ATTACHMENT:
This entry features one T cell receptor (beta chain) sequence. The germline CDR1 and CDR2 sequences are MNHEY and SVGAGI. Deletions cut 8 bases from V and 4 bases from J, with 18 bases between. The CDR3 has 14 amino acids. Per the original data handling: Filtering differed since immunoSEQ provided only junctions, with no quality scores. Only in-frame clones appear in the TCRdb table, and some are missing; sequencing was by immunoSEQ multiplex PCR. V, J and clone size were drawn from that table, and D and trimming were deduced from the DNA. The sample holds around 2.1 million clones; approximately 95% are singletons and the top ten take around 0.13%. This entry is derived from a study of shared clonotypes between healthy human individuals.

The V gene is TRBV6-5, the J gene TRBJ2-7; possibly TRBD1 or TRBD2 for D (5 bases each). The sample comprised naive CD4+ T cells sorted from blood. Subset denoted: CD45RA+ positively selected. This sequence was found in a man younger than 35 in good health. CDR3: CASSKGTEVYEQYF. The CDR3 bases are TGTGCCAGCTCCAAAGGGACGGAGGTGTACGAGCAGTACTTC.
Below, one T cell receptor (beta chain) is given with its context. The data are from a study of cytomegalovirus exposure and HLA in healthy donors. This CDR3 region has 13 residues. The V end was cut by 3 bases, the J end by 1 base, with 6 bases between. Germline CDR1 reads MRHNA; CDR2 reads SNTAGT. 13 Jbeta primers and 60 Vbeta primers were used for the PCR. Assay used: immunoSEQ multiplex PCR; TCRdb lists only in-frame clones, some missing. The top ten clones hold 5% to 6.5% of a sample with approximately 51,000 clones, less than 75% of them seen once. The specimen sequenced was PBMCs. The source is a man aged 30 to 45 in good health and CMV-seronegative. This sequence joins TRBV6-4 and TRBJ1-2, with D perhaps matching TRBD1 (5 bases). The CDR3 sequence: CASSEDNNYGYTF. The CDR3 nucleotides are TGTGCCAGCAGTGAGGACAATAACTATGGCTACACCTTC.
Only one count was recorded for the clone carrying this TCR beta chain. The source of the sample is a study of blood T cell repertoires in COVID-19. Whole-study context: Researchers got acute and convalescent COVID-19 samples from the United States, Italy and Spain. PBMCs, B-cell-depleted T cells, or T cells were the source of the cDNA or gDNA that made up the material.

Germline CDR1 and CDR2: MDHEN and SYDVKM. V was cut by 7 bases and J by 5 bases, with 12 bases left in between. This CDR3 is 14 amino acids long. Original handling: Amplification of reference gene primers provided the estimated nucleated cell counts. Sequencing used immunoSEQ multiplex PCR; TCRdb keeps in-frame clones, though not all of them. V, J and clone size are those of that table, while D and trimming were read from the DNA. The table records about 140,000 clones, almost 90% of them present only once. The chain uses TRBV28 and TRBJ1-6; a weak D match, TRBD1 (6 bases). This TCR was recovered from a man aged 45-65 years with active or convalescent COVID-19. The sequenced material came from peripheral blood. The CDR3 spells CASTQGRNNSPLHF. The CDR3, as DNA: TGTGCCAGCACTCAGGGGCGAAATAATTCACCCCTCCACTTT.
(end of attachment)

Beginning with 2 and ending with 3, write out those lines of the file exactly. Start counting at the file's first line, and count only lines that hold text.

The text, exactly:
The V gene is TRBV6-5, the J gene TRBJ2-7; possibly TRBD1 or TRBD2 for D (5 bases each). The sample comprised naive CD4+ T cells sorted from blood. Subset denoted: CD45RA+ positively selected. This sequence was found in a man younger than 35 in good health. CDR3: CASSKGTEVYEQYF. The CDR3 bases are TGTGCCAGCTCCAAAGGGACGGAGGTGTACGAGCAGTACTTC.
Below, one T cell receptor (beta chain) is given with its context. The data are from a study of cytomegalovirus exposure and HLA in healthy donors. This CDR3 region has 13 residues. The V end was cut by 3 bases, the J end by 1 base, with 6 bases between. Germline CDR1 reads MRHNA; CDR2 reads SNTAGT. 13 Jbeta primers and 60 Vbeta primers were used for the PCR. Assay used: immunoSEQ multiplex PCR; TCRdb lists only in-frame clones, some missing. The top ten clones hold 5% to 6.5% of a sample with approximately 51,000 clones, less than 75% of them seen once. The specimen sequenced was PBMCs. The source is a man aged 30 to 45 in good health and CMV-seronegative. This sequence joins TRBV6-4 and TRBJ1-2, with D perhaps matching TRBD1 (5 bases). The CDR3 sequence: CASSEDNNYGYTF. The CDR3 nucleotides are TGTGCCAGCAGTGAGGACAATAACTATGGCTACACCTTC.